Researchers at Tommy’s National Centre for Maternity Improvement have developed a new screening tool to reduce the number of baby deaths for women from Black, Asian and minority ethnic backgrounds.
The new piece of technology will help to reduce the loss of pregnancy by 60 per cent.
The tool has been designed to pick up the risks that an individual woman has during pregnancy so that hospitals can provide maternity care to fit their needs.
Health disparities in healthcare for Black, Asian, and women from ethnic minority backgrounds still exist even when socioeconomic factors such as income and demographic factors are taken into account. Issues like racial bias are a possible reason for these disparities.
A study was released in February 2022 by Tommy’s National Centre for Maternity Improvement, led by the Royal College of Obstetricians and Gynaecologists as well as the Royal College of Midwives.
They compared the National Institute for Health and Care Excellence (NICE) risk assessment with the new screening tool when women had their first trimester pre-eclampsia (high blood pressure and sometimes fluid retention during pregnancy) risk assessment.
The National Institute for Health and Care Excellence (NICE) risk assessment fails to look into the ethnicity of pregnant women. But the new screening does take ethnicity into account as well as maternal history.
This study concluded that when screening using the NICE checklist, perinatal deaths were higher in women from ethnic minority backgrounds compared to white women. But, when using the new screening algorithm, this number dropped from 7.95 to 3.22 baby deaths out of 1000 births.
President of the Royal College of Obstetricians and Gynaecologists Dr. Edward Morris said: “The digital tool… provides a practical way to support women with personalised care which also helps women to make informed decisions about birth.”
St George’s Hospital is one of the first hospitals to use this screening tool.
Black and Asian women are more likely to experience still birth and with the new screening tool, factors will be taken into account to fit the needs of the individual woman which the old screening tool does not do.
Professor Basky Thilaganathan led the research and said that the new tool would help get rid of inequalities in the healthcare system for women from different ethnic minority backgrounds.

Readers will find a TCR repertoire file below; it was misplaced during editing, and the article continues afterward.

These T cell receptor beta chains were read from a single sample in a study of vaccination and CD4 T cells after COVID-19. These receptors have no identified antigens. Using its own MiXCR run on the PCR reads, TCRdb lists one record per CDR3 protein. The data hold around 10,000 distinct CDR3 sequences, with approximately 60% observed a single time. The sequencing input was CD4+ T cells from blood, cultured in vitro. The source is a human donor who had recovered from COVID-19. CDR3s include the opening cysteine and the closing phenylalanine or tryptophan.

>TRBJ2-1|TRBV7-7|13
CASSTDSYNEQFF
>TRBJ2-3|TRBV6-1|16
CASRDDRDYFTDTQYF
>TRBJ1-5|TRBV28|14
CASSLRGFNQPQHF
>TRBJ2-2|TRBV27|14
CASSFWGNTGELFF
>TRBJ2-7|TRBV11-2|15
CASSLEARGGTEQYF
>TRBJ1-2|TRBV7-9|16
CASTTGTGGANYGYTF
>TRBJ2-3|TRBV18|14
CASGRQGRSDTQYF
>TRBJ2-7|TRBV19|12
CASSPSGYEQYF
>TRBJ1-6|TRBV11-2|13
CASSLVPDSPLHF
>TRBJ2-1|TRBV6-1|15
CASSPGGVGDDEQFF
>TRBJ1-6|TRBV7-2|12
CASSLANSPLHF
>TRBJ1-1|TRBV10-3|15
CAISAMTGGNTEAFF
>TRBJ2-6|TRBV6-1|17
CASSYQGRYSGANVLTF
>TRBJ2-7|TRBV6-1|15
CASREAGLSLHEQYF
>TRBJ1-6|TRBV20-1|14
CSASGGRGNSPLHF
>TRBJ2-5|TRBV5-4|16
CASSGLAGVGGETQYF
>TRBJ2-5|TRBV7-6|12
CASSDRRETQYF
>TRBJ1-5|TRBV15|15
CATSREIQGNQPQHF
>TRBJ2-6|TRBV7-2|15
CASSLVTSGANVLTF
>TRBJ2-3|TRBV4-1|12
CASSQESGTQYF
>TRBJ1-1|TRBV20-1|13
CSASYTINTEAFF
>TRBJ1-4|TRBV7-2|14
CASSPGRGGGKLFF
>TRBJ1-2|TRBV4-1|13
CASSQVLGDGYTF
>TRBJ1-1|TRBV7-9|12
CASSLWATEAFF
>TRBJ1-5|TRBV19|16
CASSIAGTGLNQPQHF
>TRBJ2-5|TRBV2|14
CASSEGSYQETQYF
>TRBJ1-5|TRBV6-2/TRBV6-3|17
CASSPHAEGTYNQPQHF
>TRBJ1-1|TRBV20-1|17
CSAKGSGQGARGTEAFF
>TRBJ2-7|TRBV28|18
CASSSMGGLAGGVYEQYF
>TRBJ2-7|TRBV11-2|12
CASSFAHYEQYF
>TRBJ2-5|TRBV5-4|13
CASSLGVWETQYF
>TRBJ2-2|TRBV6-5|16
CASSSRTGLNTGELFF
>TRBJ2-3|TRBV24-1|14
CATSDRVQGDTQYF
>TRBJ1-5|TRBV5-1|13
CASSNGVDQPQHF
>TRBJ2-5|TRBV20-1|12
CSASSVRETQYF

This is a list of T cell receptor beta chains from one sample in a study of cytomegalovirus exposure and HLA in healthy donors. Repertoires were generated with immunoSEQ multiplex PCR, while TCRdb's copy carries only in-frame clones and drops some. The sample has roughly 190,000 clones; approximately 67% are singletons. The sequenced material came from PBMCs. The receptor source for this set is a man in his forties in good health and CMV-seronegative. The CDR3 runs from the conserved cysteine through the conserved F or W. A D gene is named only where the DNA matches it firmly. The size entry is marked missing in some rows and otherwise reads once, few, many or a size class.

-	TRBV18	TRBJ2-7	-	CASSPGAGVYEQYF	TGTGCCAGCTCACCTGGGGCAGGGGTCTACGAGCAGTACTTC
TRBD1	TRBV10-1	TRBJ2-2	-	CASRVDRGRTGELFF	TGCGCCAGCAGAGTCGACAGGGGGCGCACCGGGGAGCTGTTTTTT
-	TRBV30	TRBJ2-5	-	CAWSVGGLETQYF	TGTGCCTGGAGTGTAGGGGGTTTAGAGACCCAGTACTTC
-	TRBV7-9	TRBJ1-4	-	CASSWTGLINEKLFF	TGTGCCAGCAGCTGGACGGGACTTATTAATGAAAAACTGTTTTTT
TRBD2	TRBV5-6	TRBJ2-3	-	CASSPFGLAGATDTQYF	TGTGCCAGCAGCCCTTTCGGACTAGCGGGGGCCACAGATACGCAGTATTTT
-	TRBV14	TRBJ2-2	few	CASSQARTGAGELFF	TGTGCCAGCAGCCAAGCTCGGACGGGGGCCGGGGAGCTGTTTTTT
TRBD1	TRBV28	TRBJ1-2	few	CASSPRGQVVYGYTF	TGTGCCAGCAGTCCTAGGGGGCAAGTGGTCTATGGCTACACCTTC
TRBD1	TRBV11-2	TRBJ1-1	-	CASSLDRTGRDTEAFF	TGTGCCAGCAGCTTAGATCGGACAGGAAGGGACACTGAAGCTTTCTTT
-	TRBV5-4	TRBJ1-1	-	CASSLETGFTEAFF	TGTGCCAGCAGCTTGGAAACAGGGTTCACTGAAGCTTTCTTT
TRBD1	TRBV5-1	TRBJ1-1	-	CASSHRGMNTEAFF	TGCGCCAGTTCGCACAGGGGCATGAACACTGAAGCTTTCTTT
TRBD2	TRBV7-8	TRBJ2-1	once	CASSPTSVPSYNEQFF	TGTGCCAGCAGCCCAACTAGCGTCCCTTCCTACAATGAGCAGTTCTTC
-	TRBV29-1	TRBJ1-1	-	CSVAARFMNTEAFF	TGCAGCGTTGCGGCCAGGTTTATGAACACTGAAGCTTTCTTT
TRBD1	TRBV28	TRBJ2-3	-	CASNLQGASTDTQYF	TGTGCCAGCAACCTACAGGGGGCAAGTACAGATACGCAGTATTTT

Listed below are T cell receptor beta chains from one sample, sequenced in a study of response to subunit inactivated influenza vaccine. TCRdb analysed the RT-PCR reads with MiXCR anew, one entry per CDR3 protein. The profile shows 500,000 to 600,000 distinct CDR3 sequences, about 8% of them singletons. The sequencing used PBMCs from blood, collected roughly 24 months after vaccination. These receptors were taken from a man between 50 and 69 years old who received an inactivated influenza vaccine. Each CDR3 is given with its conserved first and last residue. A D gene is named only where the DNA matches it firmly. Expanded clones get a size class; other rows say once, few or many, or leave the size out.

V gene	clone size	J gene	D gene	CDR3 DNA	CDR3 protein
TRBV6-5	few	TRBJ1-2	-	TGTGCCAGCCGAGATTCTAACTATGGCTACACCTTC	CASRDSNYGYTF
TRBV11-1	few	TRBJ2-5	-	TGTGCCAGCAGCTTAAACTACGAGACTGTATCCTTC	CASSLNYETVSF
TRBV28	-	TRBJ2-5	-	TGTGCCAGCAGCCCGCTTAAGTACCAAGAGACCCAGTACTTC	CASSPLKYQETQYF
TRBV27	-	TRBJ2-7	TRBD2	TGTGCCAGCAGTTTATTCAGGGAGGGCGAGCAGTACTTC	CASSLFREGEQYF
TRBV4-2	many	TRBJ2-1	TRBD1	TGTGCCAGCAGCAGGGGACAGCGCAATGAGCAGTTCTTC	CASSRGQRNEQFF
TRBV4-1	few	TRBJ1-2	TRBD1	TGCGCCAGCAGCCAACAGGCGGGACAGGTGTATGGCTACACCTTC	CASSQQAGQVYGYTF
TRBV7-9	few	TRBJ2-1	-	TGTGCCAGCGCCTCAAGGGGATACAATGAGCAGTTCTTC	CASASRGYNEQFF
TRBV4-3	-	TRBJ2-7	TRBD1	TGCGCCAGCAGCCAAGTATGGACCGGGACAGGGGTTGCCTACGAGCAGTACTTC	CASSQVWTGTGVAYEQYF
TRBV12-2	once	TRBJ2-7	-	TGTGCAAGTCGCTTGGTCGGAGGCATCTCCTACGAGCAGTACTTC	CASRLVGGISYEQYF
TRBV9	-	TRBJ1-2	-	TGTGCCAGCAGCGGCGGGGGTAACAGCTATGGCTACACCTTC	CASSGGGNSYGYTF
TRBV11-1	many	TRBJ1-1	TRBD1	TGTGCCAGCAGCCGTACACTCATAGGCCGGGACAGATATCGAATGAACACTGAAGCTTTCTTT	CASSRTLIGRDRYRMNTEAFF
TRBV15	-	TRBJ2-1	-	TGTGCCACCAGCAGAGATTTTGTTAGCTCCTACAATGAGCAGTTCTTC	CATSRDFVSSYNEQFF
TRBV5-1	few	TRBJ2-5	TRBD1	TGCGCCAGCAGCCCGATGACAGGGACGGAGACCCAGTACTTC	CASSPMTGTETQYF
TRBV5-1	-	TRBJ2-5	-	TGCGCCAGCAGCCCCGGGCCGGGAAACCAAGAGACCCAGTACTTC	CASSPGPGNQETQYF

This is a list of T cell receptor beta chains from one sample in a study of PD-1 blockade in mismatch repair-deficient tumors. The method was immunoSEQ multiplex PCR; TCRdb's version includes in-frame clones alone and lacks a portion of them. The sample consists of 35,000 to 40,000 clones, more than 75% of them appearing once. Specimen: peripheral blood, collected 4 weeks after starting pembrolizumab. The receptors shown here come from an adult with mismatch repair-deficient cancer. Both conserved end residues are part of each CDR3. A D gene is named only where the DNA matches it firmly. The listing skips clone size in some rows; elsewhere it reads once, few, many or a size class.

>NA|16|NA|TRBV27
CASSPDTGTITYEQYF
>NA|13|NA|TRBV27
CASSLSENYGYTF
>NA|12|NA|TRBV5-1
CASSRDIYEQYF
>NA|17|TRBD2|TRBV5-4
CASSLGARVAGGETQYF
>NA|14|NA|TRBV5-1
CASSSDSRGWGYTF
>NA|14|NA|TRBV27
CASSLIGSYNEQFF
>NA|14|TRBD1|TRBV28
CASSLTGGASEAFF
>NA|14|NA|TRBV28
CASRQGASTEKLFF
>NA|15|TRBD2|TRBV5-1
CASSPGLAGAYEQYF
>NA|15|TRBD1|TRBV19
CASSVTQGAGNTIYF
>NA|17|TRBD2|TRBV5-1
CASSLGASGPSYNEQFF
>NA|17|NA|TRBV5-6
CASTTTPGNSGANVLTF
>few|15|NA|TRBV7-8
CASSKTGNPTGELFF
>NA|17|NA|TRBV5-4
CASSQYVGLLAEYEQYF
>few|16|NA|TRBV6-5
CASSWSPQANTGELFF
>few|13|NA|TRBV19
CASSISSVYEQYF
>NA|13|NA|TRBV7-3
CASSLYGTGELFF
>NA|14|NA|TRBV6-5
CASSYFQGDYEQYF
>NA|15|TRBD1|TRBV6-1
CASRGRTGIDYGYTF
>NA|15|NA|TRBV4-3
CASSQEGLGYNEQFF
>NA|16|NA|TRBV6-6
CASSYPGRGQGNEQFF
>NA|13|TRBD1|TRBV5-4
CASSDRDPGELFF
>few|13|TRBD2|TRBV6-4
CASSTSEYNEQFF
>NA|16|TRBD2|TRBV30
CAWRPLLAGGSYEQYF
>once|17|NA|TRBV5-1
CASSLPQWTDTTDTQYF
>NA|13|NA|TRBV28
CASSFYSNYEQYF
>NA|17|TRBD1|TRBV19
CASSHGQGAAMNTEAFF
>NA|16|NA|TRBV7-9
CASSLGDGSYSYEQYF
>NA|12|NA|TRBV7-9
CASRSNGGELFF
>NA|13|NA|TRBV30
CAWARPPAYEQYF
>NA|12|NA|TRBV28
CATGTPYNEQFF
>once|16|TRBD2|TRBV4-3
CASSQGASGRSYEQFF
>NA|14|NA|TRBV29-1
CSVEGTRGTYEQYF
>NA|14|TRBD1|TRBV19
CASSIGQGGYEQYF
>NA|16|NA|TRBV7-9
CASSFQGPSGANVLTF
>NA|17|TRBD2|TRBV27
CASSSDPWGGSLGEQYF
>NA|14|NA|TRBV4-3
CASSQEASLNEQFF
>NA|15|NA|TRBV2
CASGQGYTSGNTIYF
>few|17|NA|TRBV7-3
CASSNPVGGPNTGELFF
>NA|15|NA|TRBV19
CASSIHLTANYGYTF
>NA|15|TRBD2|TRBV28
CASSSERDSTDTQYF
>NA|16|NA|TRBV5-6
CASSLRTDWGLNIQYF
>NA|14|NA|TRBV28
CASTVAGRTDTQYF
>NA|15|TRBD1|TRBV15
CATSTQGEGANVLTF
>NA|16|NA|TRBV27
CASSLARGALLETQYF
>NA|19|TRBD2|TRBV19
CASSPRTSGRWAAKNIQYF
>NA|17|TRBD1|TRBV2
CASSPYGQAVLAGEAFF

He said: “It’s incredibly exciting to see that changing from the standard pregnancy risk factor checklists to our new approach can directly address and almost eliminate a large source of the healthcare inequality facing Black, Asian and minority ethnic pregnant women.”
The pregnancy screening tool also looks to tackle the current care given to mothers during and after pregnancy.
The midwifery manager at Tommy’s, Amina Hatia, who has been a midwife for over 16 years said that midwives provide for women from all backgrounds and that there are changes that are starting to be made in conversations surrounding equality.
Hatia said the new pregnancy screening tool would cater for people who experience recurrent miscarriage which is when a woman has more than one miscarriage.
Regarding equality and diversity within maternity care, Hatia said how the midwifery curriculum has changed over the years to make sure that racial disparities within the healthcare system are lowered.
She said: “We have yearly updates where we talk about equality and diversity, but we can be doing better.
“We can decolonise the curriculums and that is one part of it, but we also need to make sure that the midwives we are training also reflect the society that we live in and the people who are accessing maternity care.”
Hatia said her daughter who is also training to be a midwife, has noticed a change in the conversations happening about the inequalities in healthcare like racial bias.
What does the public think of this new screening tool?
Sarah Jane Brownlie, 51, a researcher of disability-related poverty, said: “[The tool] is an important recognition of institutional disparity in services.
“However, it is not a solution as the disparity runs through other issues such as income access, to employment, housing, disability, legal outcomes, community services, and to education. All of which have a massive impact on outcomes.”
Ruth Barnes, 42, said: “Anything that can support [women] better through pregnancy and birth which can potentially make it safer for mum and baby has got to be hugely welcomed.”
In a survey of 100 people aged between 20 and 60 years old, they were asked whether the new screening tool was something that is needed in maternity sectors. 92 per cent said yes, 6 per cent said no and 2 per cent said they did not know.
The NHS aims in its Long-Term Plan to reduce maternal mortality by 50% by 2025.